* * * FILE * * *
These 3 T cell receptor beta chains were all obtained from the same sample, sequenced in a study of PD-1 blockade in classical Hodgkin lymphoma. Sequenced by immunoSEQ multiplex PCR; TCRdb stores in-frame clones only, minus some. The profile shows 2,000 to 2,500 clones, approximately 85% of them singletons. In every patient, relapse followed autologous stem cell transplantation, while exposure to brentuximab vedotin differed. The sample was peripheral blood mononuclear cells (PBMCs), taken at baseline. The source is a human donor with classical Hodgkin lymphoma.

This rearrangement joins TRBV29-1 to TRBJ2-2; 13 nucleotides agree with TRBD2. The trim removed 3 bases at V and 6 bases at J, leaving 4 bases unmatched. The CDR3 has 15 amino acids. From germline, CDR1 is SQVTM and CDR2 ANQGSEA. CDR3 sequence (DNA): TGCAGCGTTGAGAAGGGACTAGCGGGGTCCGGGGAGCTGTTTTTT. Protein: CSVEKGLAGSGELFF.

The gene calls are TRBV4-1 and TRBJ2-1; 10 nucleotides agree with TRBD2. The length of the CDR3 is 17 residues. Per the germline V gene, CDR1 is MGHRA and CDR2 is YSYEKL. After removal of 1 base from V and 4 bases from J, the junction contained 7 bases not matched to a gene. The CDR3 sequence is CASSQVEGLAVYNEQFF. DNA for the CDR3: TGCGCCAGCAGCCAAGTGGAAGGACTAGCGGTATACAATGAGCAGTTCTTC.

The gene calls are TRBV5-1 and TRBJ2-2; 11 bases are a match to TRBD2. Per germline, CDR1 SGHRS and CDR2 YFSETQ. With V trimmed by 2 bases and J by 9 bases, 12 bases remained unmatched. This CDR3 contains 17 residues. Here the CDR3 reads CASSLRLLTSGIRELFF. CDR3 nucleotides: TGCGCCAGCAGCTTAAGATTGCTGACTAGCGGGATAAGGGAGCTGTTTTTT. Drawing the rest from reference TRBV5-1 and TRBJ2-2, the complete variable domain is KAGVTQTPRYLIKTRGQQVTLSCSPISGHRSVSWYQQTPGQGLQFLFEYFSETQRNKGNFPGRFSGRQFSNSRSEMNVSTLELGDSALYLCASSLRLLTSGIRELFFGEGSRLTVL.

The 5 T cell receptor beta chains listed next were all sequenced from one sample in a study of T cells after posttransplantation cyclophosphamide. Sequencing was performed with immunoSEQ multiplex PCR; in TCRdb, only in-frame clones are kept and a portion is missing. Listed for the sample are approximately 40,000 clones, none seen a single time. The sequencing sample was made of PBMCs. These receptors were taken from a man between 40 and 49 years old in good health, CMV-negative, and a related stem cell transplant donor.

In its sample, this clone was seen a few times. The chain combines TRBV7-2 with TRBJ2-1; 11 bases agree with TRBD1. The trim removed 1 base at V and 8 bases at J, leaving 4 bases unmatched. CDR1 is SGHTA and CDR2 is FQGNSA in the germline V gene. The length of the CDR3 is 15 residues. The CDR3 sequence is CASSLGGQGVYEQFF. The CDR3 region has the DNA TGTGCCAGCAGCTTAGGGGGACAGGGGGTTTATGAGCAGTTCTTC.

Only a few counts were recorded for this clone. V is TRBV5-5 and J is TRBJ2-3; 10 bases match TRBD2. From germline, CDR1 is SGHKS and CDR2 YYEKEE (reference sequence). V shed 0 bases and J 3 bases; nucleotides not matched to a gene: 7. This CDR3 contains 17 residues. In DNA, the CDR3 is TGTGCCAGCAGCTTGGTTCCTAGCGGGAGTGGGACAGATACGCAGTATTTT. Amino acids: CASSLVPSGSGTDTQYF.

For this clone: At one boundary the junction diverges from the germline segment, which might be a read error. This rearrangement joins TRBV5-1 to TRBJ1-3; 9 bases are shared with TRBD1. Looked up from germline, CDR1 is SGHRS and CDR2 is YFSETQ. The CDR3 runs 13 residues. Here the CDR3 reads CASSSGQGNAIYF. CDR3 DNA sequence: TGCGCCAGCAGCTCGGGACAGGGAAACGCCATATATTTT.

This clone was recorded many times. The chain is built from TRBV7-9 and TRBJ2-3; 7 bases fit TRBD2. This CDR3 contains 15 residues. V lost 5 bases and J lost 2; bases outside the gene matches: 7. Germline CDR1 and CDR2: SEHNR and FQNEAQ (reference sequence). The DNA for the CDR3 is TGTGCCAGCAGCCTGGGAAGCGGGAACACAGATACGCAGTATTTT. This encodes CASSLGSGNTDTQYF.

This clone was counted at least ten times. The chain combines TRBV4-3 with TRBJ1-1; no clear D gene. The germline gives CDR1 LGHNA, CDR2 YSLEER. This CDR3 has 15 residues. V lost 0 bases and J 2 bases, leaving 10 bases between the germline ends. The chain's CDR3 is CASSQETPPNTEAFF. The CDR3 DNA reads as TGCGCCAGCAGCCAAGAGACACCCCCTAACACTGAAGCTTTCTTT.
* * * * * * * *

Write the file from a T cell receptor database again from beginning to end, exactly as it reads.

These 3 T cell receptor beta chains were all obtained from the same sample, sequenced in a study of PD-1 blockade in classical Hodgkin lymphoma. Sequenced by immunoSEQ multiplex PCR; TCRdb stores in-frame clones only, minus some. The profile shows 2,000 to 2,500 clones, approximately 85% of them singletons. In every patient, relapse followed autologous stem cell transplantation, while exposure to brentuximab vedotin differed. The sample was peripheral blood mononuclear cells (PBMCs), taken at baseline. The source is a human donor with classical Hodgkin lymphoma.

This rearrangement joins TRBV29-1 to TRBJ2-2; 13 nucleotides agree with TRBD2. The trim removed 3 bases at V and 6 bases at J, leaving 4 bases unmatched. The CDR3 has 15 amino acids. From germline, CDR1 is SQVTM and CDR2 ANQGSEA. CDR3 sequence (DNA): TGCAGCGTTGAGAAGGGACTAGCGGGGTCCGGGGAGCTGTTTTTT. Protein: CSVEKGLAGSGELFF.

The gene calls are TRBV4-1 and TRBJ2-1; 10 nucleotides agree with TRBD2. The length of the CDR3 is 17 residues. Per the germline V gene, CDR1 is MGHRA and CDR2 is YSYEKL. After removal of 1 base from V and 4 bases from J, the junction contained 7 bases not matched to a gene. The CDR3 sequence is CASSQVEGLAVYNEQFF. DNA for the CDR3: TGCGCCAGCAGCCAAGTGGAAGGACTAGCGGTATACAATGAGCAGTTCTTC.

The gene calls are TRBV5-1 and TRBJ2-2; 11 bases are a match to TRBD2. Per germline, CDR1 SGHRS and CDR2 YFSETQ. With V trimmed by 2 bases and J by 9 bases, 12 bases remained unmatched. This CDR3 contains 17 residues. Here the CDR3 reads CASSLRLLTSGIRELFF. CDR3 nucleotides: TGCGCCAGCAGCTTAAGATTGCTGACTAGCGGGATAAGGGAGCTGTTTTTT. Drawing the rest from reference TRBV5-1 and TRBJ2-2, the complete variable domain is KAGVTQTPRYLIKTRGQQVTLSCSPISGHRSVSWYQQTPGQGLQFLFEYFSETQRNKGNFPGRFSGRQFSNSRSEMNVSTLELGDSALYLCASSLRLLTSGIRELFFGEGSRLTVL.

The 5 T cell receptor beta chains listed next were all sequenced from one sample in a study of T cells after posttransplantation cyclophosphamide. Sequencing was performed with immunoSEQ multiplex PCR; in TCRdb, only in-frame clones are kept and a portion is missing. Listed for the sample are approximately 40,000 clones, none seen a single time. The sequencing sample was made of PBMCs. These receptors were taken from a man between 40 and 49 years old in good health, CMV-negative, and a related stem cell transplant donor.

In its sample, this clone was seen a few times. The chain combines TRBV7-2 with TRBJ2-1; 11 bases agree with TRBD1. The trim removed 1 base at V and 8 bases at J, leaving 4 bases unmatched. CDR1 is SGHTA and CDR2 is FQGNSA in the germline V gene. The length of the CDR3 is 15 residues. The CDR3 sequence is CASSLGGQGVYEQFF. The CDR3 region has the DNA TGTGCCAGCAGCTTAGGGGGACAGGGGGTTTATGAGCAGTTCTTC.

Only a few counts were recorded for this clone. V is TRBV5-5 and J is TRBJ2-3; 10 bases match TRBD2. From germline, CDR1 is SGHKS and CDR2 YYEKEE (reference sequence). V shed 0 bases and J 3 bases; nucleotides not matched to a gene: 7. This CDR3 contains 17 residues. In DNA, the CDR3 is TGTGCCAGCAGCTTGGTTCCTAGCGGGAGTGGGACAGATACGCAGTATTTT. Amino acids: CASSLVPSGSGTDTQYF.

For this clone: At one boundary the junction diverges from the germline segment, which might be a read error. This rearrangement joins TRBV5-1 to TRBJ1-3; 9 bases are shared with TRBD1. Looked up from germline, CDR1 is SGHRS and CDR2 is YFSETQ. The CDR3 runs 13 residues. Here the CDR3 reads CASSSGQGNAIYF. CDR3 DNA sequence: TGCGCCAGCAGCTCGGGACAGGGAAACGCCATATATTTT.

This clone was recorded many times. The chain is built from TRBV7-9 and TRBJ2-3; 7 bases fit TRBD2. This CDR3 contains 15 residues. V lost 5 bases and J lost 2; bases outside the gene matches: 7. Germline CDR1 and CDR2: SEHNR and FQNEAQ (reference sequence). The DNA for the CDR3 is TGTGCCAGCAGCCTGGGAAGCGGGAACACAGATACGCAGTATTTT. This encodes CASSLGSGNTDTQYF.

This clone was counted at least ten times. The chain combines TRBV4-3 with TRBJ1-1; no clear D gene. The germline gives CDR1 LGHNA, CDR2 YSLEER. This CDR3 has 15 residues. V lost 0 bases and J 2 bases, leaving 10 bases between the germline ends. The chain's CDR3 is CASSQETPPNTEAFF. The CDR3 DNA reads as TGCGCCAGCAGCCAAGAGACACCCCCTAACACTGAAGCTTTCTTT.